Florida Lost $2.7 Billion in One Year Due to Red Tides

Florida’s toxic red tide has caused losses of billions of dollars in just one year, due to a lack of tourists.

The state’s economy is estimated to have lost $2.7 billion due to the red tide blooms that occurred in 2018, a new study from the University of Central Florida’s Rosen College of Hospitality Management published in the Journal of Environmental Management found.

The red tide event of 2018 was unprecedented. It was one of the most severe and prolonged blooms the state has ever seen. It began in 2017 and peaked in the fall of 2018, NOAA reports. It eventually disappeared in 2019, but the impacts continued to harm the state due to the economic losses, which were mainly down to a lack of tourism.

Red tide warning
A photo shows a Red Tide warning in Sarasota County, Florida in 2023. The algae bloom usually occurs annually but severe cases can cause huge economic loss.

JESUS OLARTE / Contributor

The findings of this new study stress the need for greater consideration of the damage the red tide can cause. Although officials already know that the algal blooms can be detrimental to tourism, these billion-dollar losses are substantial. A summary of the findings say these harmful algae blooms need to be considered as “potential billion-dollar disasters.”

The study reports that the losses were mainly seen in southwest and southeast Florida, which each saw losses of $1.27 billion and $1.35 billion due to this red tide. Data from the Florida Department of Revenue and the Florida Fish and Wildlife Conservation Commission was analyzed to reach these findings.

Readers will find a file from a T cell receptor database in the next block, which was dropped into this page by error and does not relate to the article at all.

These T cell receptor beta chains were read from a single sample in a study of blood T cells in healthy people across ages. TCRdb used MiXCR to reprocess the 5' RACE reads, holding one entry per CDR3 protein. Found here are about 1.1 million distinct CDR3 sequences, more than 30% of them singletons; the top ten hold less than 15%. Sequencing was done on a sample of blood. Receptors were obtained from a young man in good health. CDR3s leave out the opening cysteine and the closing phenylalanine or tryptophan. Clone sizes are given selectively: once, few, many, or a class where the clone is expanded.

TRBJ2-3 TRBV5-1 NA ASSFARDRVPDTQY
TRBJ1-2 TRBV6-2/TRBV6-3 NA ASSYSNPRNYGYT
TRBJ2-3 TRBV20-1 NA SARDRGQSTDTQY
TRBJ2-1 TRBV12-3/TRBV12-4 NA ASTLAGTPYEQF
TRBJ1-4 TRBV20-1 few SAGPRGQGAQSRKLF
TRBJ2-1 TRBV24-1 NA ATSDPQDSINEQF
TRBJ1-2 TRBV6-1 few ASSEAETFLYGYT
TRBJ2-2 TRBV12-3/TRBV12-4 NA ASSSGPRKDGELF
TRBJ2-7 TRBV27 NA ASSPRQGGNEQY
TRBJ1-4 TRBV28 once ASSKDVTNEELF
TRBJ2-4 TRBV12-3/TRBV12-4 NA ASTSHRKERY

“The magnitude of losses from red tide show how important it is for the Federal and State governments to allocate appropriate resources for response and recovery to harmful algae blooms in our coastal communities,” Sergio Alvarez, the study’s lead author and an assistant professor at Rosen College, said in the summary of the findings.

“In addition, coastal tourism businesses should consider harmful algae as a very real risk to the economic sustainability of their operations,” he said. “It is essential that we find appropriate risk management tools for individuals, businesses, and communities that may suffer the economic impacts of harmful algae blooms.”

Dead fish red tide
A picture shows a sea of dead fish due to Red Tide in Tampa Bay, Florida in 2021. A study has found that a Red Tide in 2018 caused substantial economic losses.

Octavio Jones / Stringer/Getty

Red tides are algal blooms from dinoflagellate algae species Karenia brevis. High levels of the blooms can cause rust-red colored layer across the surface of the water. The algae produces a neurotoxin called brevetoxin, which can be fatal to marine species.

In humans, these brevetoxins can cause uncomfortable and sometimes severe symptoms, such as eye and respiratory irritation and rashes. For this reason, swimming in waters with red tide is near impossible, meaning the sunshine state’s beloved beaches see a lot less visitors when it blooms.

Red tides can occur when there is an excess of nutrients in the water. This can provide the tides with nitrogen and phosphorus, which both aid their growth.

There is no doubt that red tides have been increasing in recent years, which presents more risk of economic losses. Climate change may be contributing to their increased frequency. This is because warmer ocean temperatures can aid algal growth. An increased amount of rainfall and storms can also contribute to their bloom, as this makes it easier for fertilizers and nutrients to flow into waterways.

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